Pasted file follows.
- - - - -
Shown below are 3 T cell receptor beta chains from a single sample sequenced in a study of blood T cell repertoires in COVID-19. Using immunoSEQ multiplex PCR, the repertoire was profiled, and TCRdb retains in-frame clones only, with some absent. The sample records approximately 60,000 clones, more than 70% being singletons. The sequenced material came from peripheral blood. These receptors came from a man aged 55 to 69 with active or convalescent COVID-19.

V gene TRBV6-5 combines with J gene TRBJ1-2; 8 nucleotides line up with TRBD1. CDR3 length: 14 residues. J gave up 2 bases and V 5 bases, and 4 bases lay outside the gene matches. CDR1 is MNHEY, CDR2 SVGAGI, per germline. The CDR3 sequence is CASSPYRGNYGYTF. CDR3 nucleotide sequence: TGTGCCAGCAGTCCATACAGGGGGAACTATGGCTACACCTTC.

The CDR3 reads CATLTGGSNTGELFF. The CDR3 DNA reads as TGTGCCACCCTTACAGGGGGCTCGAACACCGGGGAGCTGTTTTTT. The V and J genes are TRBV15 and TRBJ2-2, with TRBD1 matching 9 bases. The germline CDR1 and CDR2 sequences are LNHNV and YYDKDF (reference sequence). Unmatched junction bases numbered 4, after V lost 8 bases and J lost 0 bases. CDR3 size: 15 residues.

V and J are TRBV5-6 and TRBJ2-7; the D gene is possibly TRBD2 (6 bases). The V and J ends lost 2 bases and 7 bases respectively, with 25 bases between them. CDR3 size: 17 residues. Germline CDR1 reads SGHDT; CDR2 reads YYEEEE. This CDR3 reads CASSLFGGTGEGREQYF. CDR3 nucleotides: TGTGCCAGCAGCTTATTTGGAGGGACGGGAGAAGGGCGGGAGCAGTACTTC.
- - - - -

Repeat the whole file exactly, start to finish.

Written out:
Shown below are 3 T cell receptor beta chains from a single sample sequenced in a study of blood T cell repertoires in COVID-19. Using immunoSEQ multiplex PCR, the repertoire was profiled, and TCRdb retains in-frame clones only, with some absent. The sample records approximately 60,000 clones, more than 70% being singletons. The sequenced material came from peripheral blood. These receptors came from a man aged 55 to 69 with active or convalescent COVID-19.

V gene TRBV6-5 combines with J gene TRBJ1-2; 8 nucleotides line up with TRBD1. CDR3 length: 14 residues. J gave up 2 bases and V 5 bases, and 4 bases lay outside the gene matches. CDR1 is MNHEY, CDR2 SVGAGI, per germline. The CDR3 sequence is CASSPYRGNYGYTF. CDR3 nucleotide sequence: TGTGCCAGCAGTCCATACAGGGGGAACTATGGCTACACCTTC.

The CDR3 reads CATLTGGSNTGELFF. The CDR3 DNA reads as TGTGCCACCCTTACAGGGGGCTCGAACACCGGGGAGCTGTTTTTT. The V and J genes are TRBV15 and TRBJ2-2, with TRBD1 matching 9 bases. The germline CDR1 and CDR2 sequences are LNHNV and YYDKDF (reference sequence). Unmatched junction bases numbered 4, after V lost 8 bases and J lost 0 bases. CDR3 size: 15 residues.

V and J are TRBV5-6 and TRBJ2-7; the D gene is possibly TRBD2 (6 bases). The V and J ends lost 2 bases and 7 bases respectively, with 25 bases between them. CDR3 size: 17 residues. Germline CDR1 reads SGHDT; CDR2 reads YYEEEE. This CDR3 reads CASSLFGGTGEGREQYF. CDR3 nucleotides: TGTGCCAGCAGCTTATTTGGAGGGACGGGAGAAGGGCGGGAGCAGTACTTC.